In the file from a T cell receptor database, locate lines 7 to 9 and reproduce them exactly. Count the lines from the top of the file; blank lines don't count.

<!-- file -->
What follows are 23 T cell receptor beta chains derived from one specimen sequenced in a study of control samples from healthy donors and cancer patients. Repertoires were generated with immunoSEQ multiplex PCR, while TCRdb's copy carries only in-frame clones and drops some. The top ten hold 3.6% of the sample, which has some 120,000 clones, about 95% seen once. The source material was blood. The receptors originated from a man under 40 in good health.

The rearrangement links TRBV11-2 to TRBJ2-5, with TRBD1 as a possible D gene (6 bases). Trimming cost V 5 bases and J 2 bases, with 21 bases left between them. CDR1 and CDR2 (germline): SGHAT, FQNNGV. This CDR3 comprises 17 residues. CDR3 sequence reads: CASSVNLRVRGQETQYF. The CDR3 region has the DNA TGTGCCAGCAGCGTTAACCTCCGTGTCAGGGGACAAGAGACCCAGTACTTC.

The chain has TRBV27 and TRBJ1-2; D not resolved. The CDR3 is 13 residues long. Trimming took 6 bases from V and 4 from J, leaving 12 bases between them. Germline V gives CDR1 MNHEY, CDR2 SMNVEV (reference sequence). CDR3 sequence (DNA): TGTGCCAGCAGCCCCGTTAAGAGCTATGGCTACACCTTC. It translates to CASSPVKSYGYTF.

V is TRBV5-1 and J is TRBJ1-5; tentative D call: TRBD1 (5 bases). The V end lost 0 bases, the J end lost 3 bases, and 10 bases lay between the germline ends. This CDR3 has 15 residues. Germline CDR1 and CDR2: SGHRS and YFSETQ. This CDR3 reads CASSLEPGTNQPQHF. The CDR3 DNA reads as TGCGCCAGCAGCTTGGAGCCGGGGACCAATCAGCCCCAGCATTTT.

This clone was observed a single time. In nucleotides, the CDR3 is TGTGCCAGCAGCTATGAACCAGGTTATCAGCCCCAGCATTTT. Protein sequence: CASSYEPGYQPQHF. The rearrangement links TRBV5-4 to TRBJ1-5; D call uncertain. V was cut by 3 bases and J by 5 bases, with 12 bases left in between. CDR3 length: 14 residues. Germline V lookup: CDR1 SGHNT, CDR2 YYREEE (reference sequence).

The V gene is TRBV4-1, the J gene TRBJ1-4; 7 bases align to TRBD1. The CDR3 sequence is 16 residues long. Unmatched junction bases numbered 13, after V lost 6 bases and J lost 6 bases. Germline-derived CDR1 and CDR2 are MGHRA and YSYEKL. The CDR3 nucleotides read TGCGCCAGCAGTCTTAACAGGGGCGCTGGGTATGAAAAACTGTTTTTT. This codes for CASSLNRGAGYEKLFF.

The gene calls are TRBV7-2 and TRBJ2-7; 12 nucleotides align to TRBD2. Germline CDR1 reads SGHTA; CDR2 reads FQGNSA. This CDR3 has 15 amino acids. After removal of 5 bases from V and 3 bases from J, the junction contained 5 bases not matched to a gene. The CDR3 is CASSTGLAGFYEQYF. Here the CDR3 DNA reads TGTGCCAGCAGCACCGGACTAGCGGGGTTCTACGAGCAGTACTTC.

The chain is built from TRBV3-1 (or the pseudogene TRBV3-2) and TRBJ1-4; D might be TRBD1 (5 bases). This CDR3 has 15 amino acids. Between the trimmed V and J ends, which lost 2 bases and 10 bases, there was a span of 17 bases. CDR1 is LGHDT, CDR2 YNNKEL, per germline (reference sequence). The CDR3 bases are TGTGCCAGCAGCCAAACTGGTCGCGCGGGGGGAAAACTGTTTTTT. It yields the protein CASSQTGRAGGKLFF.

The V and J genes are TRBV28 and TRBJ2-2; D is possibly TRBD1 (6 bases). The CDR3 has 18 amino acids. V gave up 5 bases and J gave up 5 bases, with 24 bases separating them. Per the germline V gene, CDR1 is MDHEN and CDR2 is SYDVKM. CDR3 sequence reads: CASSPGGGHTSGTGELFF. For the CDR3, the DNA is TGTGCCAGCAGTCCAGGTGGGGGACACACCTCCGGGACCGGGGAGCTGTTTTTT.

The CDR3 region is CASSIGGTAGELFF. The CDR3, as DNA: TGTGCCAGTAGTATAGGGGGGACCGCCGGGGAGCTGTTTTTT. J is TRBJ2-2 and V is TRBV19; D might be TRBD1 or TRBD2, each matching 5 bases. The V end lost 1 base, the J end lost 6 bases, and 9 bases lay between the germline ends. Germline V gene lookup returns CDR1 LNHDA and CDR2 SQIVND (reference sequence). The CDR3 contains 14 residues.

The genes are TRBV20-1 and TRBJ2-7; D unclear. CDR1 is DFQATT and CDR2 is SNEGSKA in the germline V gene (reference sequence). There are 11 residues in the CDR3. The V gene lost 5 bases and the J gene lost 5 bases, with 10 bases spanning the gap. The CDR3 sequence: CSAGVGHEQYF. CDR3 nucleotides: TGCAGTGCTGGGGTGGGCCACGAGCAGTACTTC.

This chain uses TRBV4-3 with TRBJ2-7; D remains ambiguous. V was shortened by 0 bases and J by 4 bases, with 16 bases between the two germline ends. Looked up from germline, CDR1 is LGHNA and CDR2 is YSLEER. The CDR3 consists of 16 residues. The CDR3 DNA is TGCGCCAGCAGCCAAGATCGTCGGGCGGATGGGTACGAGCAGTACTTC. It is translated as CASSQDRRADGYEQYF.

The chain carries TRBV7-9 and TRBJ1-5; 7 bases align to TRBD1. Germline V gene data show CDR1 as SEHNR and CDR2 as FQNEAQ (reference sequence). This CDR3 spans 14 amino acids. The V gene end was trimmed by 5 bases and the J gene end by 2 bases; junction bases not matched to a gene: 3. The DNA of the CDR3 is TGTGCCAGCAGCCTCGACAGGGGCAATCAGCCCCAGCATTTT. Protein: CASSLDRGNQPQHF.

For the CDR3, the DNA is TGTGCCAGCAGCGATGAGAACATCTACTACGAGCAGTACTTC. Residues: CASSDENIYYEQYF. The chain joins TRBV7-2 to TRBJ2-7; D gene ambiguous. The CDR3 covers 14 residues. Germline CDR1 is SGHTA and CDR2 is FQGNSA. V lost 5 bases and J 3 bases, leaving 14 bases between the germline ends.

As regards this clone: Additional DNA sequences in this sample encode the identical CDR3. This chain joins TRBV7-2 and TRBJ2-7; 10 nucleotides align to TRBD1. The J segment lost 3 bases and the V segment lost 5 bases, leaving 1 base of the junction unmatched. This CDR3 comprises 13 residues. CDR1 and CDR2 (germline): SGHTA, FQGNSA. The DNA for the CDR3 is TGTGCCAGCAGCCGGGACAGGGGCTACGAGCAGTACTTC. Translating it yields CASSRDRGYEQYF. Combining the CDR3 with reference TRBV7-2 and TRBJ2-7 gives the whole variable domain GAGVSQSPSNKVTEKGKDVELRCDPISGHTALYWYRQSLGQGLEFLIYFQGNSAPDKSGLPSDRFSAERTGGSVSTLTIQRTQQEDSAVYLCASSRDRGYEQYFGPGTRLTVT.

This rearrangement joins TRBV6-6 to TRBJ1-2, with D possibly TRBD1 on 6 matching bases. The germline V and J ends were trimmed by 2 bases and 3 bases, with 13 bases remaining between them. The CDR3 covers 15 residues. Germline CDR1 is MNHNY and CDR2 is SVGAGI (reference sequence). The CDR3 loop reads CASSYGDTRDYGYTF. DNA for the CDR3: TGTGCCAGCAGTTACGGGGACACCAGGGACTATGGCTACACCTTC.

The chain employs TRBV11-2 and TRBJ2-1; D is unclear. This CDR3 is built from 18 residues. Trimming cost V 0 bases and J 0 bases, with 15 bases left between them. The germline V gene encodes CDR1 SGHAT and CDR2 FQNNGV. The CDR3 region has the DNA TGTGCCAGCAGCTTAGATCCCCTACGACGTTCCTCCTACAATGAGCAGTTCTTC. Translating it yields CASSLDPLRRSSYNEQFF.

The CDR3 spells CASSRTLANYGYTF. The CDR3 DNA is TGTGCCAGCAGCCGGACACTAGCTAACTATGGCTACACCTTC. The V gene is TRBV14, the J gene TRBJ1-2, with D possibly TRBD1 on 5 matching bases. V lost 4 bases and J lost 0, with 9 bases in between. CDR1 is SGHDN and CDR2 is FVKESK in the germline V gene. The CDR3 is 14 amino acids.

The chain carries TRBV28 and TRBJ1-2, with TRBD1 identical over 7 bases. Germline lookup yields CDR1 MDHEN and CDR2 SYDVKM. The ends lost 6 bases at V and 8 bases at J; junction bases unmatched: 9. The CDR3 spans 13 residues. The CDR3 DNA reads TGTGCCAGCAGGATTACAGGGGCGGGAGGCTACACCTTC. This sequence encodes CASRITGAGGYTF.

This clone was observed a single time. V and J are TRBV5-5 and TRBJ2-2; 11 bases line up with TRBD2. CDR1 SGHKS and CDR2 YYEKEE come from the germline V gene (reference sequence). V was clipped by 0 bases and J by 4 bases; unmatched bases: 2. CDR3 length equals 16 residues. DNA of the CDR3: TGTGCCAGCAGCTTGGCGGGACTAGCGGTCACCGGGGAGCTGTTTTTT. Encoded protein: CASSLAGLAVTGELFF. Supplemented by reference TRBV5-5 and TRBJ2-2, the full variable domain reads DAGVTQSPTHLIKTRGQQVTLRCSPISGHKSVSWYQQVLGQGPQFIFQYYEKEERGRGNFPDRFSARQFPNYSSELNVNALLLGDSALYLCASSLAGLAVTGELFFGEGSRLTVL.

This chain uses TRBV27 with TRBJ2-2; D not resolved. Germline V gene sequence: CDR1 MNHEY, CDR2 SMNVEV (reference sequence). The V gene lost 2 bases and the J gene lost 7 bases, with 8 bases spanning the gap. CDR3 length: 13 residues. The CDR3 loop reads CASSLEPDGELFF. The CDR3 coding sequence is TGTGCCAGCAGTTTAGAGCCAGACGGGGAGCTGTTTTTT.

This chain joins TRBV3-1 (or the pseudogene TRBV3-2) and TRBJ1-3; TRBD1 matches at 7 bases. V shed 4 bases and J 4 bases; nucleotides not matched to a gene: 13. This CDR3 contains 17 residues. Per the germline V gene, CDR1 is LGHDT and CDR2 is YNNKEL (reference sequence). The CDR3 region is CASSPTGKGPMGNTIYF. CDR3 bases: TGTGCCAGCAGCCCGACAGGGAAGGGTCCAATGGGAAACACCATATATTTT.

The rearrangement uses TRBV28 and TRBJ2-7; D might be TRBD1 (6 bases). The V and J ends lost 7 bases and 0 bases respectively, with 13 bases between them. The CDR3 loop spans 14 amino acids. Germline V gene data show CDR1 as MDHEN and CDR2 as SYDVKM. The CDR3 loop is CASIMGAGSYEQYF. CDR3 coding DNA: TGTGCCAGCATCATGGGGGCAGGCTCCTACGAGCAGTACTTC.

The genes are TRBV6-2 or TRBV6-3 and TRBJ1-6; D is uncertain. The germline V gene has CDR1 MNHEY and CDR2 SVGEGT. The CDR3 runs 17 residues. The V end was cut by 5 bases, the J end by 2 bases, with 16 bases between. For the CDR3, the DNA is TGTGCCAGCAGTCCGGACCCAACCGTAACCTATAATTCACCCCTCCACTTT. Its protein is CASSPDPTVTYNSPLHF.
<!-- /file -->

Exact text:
The gene calls are TRBV7-2 and TRBJ2-7; 12 nucleotides align to TRBD2. Germline CDR1 reads SGHTA; CDR2 reads FQGNSA. This CDR3 has 15 amino acids. After removal of 5 bases from V and 3 bases from J, the junction contained 5 bases not matched to a gene. The CDR3 is CASSTGLAGFYEQYF. Here the CDR3 DNA reads TGTGCCAGCAGCACCGGACTAGCGGGGTTCTACGAGCAGTACTTC.

The chain is built from TRBV3-1 (or the pseudogene TRBV3-2) and TRBJ1-4; D might be TRBD1 (5 bases). This CDR3 has 15 amino acids. Between the trimmed V and J ends, which lost 2 bases and 10 bases, there was a span of 17 bases. CDR1 is LGHDT, CDR2 YNNKEL, per germline (reference sequence). The CDR3 bases are TGTGCCAGCAGCCAAACTGGTCGCGCGGGGGGAAAACTGTTTTTT. It yields the protein CASSQTGRAGGKLFF.

The V and J genes are TRBV28 and TRBJ2-2; D is possibly TRBD1 (6 bases). The CDR3 has 18 amino acids. V gave up 5 bases and J gave up 5 bases, with 24 bases separating them. Per the germline V gene, CDR1 is MDHEN and CDR2 is SYDVKM. CDR3 sequence reads: CASSPGGGHTSGTGELFF. For the CDR3, the DNA is TGTGCCAGCAGTCCAGGTGGGGGACACACCTCCGGGACCGGGGAGCTGTTTTTT.